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24 September 2008
Chemical exposure in womb impacts future fertility
by George Atkinson

Exposure to sex hormones (like testosterone), or environmental pollutants that mimic sex hormones, has been found to significantly lower the sperm count and future fertility of a developing male fetus, according to a new study in Endocrinology.

"The majority of disorders affecting sperm count in humans are originated during fetal life," noted the lead author of the study, Professor Sergio Recabarren. "A developing fetus is very vulnerable to its environment, and when that environment is exposed to excess sexual steroids [hormones], it may have a significant deleterious effect on a male offspring's fertility."

Dr. Recabarren, from the University of Concepcion in Chile, explained that prenatal exposure can occur in two ways. The exposure may be due to increased hormonal levels in the maternal environment due to a condition such as polycystic ovary syndrome, or, the mother may be exposed to industrial pollutants which can act as steroid "mimics," causing the body to inhibit or accelerate normal hormonal production.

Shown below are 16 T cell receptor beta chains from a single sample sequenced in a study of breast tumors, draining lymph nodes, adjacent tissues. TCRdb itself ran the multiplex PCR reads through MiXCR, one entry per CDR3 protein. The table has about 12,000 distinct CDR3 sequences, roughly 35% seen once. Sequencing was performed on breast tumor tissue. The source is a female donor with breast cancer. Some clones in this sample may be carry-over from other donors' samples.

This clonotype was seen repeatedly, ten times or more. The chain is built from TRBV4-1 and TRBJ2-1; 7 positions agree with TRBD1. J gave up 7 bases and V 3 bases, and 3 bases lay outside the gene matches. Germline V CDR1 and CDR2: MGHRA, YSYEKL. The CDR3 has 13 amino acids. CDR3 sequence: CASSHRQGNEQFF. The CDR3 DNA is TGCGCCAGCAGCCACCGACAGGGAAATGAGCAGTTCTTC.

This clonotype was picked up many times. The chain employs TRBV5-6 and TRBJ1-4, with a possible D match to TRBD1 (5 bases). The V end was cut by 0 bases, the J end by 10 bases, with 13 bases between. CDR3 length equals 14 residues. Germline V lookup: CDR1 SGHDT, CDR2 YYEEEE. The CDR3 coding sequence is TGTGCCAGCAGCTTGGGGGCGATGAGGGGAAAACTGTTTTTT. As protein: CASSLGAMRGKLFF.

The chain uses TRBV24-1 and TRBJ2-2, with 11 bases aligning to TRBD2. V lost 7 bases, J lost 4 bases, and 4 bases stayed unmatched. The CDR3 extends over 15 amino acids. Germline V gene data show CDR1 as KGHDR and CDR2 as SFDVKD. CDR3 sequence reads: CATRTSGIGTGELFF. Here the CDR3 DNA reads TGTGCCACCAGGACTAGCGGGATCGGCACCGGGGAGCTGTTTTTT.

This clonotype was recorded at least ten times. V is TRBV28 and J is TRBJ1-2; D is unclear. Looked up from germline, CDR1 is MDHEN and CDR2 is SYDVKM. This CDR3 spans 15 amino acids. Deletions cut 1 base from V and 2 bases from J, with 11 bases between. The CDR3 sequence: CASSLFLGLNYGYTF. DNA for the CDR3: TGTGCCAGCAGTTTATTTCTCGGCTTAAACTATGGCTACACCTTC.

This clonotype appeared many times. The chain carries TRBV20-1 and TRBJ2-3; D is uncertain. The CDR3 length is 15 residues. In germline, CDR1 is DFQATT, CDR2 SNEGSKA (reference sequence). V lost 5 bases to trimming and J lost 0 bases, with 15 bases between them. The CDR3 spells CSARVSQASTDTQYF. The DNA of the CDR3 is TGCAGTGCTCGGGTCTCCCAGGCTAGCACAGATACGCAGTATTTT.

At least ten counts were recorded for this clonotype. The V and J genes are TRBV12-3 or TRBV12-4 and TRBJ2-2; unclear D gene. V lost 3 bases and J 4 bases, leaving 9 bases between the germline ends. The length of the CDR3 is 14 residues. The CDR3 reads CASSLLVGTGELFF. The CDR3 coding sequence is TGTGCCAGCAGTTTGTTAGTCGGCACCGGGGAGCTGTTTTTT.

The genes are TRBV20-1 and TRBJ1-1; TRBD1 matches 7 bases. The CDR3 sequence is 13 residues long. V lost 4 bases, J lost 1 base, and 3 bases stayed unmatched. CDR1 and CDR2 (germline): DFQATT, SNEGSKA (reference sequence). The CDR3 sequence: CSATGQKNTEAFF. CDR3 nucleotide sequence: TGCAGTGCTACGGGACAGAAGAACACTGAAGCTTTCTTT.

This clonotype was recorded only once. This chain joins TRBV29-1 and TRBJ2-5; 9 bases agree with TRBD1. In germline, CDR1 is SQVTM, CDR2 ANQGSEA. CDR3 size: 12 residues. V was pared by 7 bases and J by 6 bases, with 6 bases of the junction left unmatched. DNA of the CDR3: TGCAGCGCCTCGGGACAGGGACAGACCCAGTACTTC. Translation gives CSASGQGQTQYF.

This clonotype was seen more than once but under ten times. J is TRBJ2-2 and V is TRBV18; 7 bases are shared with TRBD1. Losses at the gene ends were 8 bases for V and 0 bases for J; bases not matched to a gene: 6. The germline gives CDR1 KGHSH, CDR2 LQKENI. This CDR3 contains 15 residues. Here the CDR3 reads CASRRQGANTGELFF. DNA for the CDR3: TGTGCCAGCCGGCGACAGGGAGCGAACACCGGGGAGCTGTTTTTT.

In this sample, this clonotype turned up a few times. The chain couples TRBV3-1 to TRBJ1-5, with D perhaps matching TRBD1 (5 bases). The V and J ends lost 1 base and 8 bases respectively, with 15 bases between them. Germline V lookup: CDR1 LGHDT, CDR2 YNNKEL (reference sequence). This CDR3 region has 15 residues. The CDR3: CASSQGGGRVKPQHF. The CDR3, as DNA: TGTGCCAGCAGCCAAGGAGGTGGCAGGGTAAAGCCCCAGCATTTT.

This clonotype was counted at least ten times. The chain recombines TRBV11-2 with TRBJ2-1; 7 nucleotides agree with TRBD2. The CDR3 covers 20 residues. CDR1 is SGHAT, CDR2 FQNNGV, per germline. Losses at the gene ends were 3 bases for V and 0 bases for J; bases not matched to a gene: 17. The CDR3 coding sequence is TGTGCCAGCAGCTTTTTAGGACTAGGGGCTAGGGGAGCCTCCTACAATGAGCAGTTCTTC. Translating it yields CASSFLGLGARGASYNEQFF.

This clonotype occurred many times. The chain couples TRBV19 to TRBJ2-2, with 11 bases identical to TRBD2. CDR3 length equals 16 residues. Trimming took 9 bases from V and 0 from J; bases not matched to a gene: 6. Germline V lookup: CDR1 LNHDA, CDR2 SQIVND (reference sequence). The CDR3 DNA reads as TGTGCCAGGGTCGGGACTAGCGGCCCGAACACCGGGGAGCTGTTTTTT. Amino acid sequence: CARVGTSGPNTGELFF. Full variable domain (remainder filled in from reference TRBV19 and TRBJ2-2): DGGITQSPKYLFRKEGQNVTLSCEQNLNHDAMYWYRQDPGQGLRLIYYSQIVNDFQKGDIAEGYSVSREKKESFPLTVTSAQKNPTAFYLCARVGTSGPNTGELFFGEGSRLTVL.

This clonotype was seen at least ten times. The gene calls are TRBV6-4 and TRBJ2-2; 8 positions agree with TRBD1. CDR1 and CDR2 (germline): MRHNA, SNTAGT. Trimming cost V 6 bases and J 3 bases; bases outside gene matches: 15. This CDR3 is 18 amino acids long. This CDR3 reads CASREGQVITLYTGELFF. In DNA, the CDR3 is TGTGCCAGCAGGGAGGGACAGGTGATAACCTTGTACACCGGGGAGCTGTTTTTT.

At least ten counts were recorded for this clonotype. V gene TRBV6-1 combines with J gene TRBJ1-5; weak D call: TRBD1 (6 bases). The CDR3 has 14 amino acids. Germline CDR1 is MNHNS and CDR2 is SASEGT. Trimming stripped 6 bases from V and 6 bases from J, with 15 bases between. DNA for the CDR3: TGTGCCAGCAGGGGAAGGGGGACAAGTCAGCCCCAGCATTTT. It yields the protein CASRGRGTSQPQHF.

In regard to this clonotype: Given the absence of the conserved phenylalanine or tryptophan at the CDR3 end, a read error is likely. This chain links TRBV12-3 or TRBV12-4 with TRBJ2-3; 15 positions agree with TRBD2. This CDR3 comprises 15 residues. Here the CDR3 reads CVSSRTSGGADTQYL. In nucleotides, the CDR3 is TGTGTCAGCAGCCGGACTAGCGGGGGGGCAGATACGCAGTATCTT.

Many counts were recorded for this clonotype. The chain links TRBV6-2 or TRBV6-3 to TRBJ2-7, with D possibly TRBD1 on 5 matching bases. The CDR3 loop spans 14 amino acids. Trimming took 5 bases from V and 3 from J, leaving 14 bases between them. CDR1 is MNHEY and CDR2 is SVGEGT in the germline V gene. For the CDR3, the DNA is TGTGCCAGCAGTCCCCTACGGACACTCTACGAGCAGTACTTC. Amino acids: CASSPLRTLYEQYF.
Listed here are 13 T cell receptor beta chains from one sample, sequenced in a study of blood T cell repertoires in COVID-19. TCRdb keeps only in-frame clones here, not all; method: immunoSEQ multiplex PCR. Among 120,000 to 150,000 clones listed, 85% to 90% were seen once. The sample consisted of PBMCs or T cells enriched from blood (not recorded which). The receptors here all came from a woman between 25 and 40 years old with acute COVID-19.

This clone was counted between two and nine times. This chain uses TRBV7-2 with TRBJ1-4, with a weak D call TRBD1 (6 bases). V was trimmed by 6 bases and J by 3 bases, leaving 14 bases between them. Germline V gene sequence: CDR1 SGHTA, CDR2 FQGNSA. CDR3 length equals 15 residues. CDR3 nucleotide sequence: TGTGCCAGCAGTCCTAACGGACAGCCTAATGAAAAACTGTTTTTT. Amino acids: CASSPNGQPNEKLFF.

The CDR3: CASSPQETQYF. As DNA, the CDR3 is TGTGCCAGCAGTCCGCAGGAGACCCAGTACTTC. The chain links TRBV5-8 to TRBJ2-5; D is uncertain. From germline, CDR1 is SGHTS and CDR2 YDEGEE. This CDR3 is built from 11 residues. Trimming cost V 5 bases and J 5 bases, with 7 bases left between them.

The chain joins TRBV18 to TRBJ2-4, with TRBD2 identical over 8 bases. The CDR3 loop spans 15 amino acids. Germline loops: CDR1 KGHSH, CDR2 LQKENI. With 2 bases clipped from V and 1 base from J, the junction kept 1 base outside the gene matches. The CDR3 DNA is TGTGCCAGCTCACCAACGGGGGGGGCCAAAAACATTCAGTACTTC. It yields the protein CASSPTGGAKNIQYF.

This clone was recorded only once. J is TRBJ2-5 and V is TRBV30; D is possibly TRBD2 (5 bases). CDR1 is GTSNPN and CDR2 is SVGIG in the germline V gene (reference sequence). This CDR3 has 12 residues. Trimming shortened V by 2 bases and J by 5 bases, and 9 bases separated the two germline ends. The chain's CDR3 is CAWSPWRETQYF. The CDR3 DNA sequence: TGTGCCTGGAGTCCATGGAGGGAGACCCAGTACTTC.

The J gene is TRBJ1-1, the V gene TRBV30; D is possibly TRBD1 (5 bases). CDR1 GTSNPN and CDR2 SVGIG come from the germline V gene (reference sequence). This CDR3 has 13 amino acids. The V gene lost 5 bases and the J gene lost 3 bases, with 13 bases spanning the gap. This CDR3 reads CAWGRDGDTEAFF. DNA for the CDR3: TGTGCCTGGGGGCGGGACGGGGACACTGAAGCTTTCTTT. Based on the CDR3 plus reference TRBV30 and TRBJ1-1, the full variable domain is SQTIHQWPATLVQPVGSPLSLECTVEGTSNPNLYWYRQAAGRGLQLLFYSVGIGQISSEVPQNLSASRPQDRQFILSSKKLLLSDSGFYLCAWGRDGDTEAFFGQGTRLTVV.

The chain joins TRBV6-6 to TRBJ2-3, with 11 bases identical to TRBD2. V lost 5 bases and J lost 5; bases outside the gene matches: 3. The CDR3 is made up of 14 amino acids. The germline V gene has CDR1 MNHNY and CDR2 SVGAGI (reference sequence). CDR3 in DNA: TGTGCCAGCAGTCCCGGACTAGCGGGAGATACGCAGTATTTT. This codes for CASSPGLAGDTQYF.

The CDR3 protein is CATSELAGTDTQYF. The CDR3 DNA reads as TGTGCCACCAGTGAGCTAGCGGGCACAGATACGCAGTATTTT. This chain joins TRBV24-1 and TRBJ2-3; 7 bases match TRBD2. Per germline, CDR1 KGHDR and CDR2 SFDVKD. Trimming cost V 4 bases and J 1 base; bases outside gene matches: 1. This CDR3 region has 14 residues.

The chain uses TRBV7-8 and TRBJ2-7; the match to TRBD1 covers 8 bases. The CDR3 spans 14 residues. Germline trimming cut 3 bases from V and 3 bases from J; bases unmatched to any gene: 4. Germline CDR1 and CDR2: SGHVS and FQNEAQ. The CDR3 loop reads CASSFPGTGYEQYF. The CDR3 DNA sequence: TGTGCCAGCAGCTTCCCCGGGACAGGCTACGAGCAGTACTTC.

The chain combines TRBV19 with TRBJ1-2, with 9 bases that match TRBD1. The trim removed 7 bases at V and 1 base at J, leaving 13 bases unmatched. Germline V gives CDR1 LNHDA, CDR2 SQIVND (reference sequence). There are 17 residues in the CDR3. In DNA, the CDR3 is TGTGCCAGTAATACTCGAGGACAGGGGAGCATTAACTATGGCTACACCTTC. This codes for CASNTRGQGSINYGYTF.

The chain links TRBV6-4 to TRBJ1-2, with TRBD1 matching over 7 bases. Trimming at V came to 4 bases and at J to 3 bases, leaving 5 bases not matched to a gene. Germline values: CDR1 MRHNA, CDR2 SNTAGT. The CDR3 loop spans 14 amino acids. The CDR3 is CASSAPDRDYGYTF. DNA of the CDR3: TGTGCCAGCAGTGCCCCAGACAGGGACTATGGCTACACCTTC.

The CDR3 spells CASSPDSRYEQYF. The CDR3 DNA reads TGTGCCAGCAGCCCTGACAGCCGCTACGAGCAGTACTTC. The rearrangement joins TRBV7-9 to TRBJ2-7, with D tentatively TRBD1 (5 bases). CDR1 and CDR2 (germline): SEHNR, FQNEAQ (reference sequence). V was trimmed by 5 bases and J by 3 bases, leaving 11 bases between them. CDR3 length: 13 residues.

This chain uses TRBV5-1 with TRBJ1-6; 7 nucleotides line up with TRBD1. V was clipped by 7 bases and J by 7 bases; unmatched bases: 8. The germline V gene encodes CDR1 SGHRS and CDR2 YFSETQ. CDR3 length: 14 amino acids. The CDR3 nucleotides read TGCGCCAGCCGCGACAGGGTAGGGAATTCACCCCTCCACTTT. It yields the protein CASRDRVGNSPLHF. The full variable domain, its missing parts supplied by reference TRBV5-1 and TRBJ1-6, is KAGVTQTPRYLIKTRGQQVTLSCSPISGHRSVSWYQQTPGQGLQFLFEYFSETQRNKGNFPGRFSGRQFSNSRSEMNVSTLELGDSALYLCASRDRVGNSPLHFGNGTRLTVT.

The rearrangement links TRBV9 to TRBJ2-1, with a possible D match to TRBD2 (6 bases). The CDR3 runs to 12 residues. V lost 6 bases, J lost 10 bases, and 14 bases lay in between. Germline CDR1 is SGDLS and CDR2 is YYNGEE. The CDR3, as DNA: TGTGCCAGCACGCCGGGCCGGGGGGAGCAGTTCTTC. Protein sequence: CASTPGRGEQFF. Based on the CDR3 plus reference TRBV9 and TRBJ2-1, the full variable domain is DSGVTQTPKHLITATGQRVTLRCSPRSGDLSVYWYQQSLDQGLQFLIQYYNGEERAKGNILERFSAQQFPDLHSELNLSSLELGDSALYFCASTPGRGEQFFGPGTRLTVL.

In this new study, the researchers treated pregnant sheep with 30 mg testosterone propionate twice weekly from days 30 to 90 of pregnancy and with 40 mg testosterone propionate from days 90 to 120 of pregnancy. They found a significant reduction in body weight, scrotal circumference, and sperm count in male sheep born to these mothers compared with sheep from the control group.

"While this research involved sheep, it can certainly be argued that in humans, exposure to an excess of sexual steroids during fetal development could constitute a potential risk factor that may [result in] a low sperm count," said Dr. Recabarren.


Declining Sperm Quality Linked To Ozone Pollution
Traffic Pollution Damages Male Fertility
Association Between Common Chemical And Genital Development
Effects Of Lifestyle And The Environment On Fertility
Cause Of Early Puberty And Reproductive Problems Plastic?

Source: The Endocrine Society

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